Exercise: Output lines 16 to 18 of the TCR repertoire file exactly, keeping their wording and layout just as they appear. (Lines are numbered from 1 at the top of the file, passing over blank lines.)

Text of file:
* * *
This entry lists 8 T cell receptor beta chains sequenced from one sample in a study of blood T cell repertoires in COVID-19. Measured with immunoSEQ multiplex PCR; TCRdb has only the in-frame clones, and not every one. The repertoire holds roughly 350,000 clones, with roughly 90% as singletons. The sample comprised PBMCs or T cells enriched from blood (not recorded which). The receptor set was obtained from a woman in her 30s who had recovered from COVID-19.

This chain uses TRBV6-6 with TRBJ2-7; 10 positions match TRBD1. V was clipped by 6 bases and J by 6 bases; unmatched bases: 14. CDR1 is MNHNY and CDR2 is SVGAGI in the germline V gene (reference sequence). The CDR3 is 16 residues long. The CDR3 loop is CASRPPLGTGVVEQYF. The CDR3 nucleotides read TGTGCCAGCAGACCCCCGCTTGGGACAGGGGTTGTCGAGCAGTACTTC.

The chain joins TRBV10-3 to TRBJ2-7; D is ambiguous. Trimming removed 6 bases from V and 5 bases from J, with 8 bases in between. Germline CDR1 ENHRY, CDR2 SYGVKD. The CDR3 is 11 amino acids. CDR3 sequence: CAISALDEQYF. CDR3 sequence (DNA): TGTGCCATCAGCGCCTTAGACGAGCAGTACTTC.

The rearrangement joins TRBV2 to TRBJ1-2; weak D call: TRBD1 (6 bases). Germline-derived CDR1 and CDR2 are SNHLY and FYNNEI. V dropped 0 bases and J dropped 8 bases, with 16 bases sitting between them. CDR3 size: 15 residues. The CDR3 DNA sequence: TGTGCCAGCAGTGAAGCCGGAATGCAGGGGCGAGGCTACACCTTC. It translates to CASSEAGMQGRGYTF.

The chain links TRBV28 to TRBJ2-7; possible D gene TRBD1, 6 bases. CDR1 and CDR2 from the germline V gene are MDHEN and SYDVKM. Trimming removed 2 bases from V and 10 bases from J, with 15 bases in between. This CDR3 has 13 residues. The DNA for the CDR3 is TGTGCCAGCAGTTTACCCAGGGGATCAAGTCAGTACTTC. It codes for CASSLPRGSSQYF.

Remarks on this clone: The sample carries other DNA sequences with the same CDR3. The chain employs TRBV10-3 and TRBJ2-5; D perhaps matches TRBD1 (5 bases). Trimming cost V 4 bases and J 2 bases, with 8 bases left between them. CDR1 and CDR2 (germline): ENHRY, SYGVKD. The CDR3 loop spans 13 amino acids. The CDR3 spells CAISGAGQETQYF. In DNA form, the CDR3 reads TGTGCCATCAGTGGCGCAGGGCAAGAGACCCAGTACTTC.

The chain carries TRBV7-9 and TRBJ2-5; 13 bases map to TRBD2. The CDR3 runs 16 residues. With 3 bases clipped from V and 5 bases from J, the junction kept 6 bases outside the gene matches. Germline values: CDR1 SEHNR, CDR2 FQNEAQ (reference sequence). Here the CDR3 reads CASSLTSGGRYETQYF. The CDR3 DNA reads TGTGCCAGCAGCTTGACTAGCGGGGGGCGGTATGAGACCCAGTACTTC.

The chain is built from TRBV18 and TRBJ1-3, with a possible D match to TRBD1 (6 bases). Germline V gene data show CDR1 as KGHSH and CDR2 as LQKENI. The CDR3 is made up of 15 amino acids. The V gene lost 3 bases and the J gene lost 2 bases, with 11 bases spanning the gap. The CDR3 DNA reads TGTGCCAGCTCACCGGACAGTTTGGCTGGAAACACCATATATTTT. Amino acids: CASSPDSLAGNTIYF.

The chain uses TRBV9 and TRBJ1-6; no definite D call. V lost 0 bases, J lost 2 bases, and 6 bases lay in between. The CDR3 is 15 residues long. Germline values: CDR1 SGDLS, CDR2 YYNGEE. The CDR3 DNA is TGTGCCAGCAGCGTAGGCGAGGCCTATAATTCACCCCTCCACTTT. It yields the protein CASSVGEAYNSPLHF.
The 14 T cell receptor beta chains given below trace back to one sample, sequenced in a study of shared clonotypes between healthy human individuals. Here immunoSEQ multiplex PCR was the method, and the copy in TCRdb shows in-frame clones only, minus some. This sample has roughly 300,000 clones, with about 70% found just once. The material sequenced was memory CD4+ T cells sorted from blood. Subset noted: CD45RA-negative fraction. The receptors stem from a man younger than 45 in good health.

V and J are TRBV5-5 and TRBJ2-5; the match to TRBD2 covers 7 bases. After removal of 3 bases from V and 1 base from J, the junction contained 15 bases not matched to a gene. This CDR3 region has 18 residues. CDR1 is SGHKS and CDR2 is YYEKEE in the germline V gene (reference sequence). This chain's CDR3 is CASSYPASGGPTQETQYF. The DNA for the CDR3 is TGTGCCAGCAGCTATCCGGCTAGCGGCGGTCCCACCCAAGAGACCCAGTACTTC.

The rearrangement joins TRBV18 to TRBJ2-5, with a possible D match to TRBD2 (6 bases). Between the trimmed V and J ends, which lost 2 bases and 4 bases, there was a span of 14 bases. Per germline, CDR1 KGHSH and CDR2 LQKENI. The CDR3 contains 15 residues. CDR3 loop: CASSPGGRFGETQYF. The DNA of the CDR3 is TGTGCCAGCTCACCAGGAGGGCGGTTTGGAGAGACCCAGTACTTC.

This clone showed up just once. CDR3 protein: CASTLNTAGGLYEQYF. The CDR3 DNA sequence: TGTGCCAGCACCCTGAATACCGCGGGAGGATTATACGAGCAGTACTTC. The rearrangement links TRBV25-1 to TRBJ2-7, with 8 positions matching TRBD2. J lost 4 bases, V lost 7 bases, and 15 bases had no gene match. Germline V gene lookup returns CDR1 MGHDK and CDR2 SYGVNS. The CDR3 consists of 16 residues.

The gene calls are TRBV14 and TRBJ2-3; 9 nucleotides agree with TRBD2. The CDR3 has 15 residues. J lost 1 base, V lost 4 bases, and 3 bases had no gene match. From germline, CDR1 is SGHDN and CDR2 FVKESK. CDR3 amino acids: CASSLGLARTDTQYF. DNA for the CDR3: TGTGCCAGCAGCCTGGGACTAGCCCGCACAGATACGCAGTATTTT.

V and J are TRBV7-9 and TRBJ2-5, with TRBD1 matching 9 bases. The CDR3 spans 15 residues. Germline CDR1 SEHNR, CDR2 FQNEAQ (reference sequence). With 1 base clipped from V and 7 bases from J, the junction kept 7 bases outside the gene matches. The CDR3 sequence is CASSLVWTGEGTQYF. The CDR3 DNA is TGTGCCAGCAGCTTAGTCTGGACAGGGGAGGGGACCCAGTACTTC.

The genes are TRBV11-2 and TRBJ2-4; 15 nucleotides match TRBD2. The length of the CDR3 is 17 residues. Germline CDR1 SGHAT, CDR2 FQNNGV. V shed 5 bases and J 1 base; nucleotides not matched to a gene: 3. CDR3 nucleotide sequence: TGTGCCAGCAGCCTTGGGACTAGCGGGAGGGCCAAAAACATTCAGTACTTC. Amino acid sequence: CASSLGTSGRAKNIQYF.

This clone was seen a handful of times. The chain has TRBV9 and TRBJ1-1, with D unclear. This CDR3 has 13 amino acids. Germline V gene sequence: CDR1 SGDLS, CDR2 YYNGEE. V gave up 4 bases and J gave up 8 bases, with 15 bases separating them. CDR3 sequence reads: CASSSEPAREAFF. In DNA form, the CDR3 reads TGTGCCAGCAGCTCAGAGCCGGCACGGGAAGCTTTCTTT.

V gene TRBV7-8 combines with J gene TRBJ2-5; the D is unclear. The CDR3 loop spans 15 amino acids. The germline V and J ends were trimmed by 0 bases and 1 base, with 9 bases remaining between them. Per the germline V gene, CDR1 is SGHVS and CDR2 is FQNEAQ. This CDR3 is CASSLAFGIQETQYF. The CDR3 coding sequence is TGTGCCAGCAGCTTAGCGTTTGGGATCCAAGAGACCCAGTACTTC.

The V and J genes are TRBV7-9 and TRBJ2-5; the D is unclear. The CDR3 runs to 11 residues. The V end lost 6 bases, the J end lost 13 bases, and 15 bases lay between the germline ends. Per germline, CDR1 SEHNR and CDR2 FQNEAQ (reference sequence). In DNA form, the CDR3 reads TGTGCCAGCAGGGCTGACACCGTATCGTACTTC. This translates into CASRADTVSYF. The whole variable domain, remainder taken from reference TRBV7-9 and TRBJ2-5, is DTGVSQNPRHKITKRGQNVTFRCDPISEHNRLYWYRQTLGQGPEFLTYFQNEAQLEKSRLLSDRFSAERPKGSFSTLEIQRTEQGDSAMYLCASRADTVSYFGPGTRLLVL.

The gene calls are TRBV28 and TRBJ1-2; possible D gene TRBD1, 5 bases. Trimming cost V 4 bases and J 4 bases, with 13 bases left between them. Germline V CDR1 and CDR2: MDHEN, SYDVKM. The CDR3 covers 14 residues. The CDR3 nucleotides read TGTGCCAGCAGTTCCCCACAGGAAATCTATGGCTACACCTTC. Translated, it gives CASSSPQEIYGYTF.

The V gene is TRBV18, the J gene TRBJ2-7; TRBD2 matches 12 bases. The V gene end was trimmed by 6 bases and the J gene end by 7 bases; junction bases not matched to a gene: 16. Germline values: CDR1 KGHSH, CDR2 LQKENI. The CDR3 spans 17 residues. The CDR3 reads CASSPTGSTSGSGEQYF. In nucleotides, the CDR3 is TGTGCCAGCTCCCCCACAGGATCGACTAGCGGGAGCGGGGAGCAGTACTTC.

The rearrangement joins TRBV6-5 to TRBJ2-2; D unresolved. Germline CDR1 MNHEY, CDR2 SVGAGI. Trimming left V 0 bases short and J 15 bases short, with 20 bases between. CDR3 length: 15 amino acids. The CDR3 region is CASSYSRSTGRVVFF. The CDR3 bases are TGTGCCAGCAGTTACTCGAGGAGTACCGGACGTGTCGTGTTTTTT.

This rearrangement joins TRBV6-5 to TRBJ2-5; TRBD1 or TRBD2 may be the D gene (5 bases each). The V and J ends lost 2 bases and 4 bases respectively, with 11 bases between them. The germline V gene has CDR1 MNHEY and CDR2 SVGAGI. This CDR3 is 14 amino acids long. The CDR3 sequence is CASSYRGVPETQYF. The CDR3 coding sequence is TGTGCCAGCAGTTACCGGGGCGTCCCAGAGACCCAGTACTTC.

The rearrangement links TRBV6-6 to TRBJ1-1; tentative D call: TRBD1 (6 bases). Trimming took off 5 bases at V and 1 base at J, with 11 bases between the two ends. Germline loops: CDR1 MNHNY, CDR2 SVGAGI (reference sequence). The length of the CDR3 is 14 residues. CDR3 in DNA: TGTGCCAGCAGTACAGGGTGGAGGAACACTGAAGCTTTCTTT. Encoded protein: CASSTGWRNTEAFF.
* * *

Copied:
The genes are TRBV11-2 and TRBJ2-4; 15 nucleotides match TRBD2. The length of the CDR3 is 17 residues. Germline CDR1 SGHAT, CDR2 FQNNGV. V shed 5 bases and J 1 base; nucleotides not matched to a gene: 3. CDR3 nucleotide sequence: TGTGCCAGCAGCCTTGGGACTAGCGGGAGGGCCAAAAACATTCAGTACTTC. Amino acid sequence: CASSLGTSGRAKNIQYF.

This clone was seen a handful of times. The chain has TRBV9 and TRBJ1-1, with D unclear. This CDR3 has 13 amino acids. Germline V gene sequence: CDR1 SGDLS, CDR2 YYNGEE. V gave up 4 bases and J gave up 8 bases, with 15 bases separating them. CDR3 sequence reads: CASSSEPAREAFF. In DNA form, the CDR3 reads TGTGCCAGCAGCTCAGAGCCGGCACGGGAAGCTTTCTTT.

V gene TRBV7-8 combines with J gene TRBJ2-5; the D is unclear. The CDR3 loop spans 15 amino acids. The germline V and J ends were trimmed by 0 bases and 1 base, with 9 bases remaining between them. Per the germline V gene, CDR1 is SGHVS and CDR2 is FQNEAQ. This CDR3 is CASSLAFGIQETQYF. The CDR3 coding sequence is TGTGCCAGCAGCTTAGCGTTTGGGATCCAAGAGACCCAGTACTTC.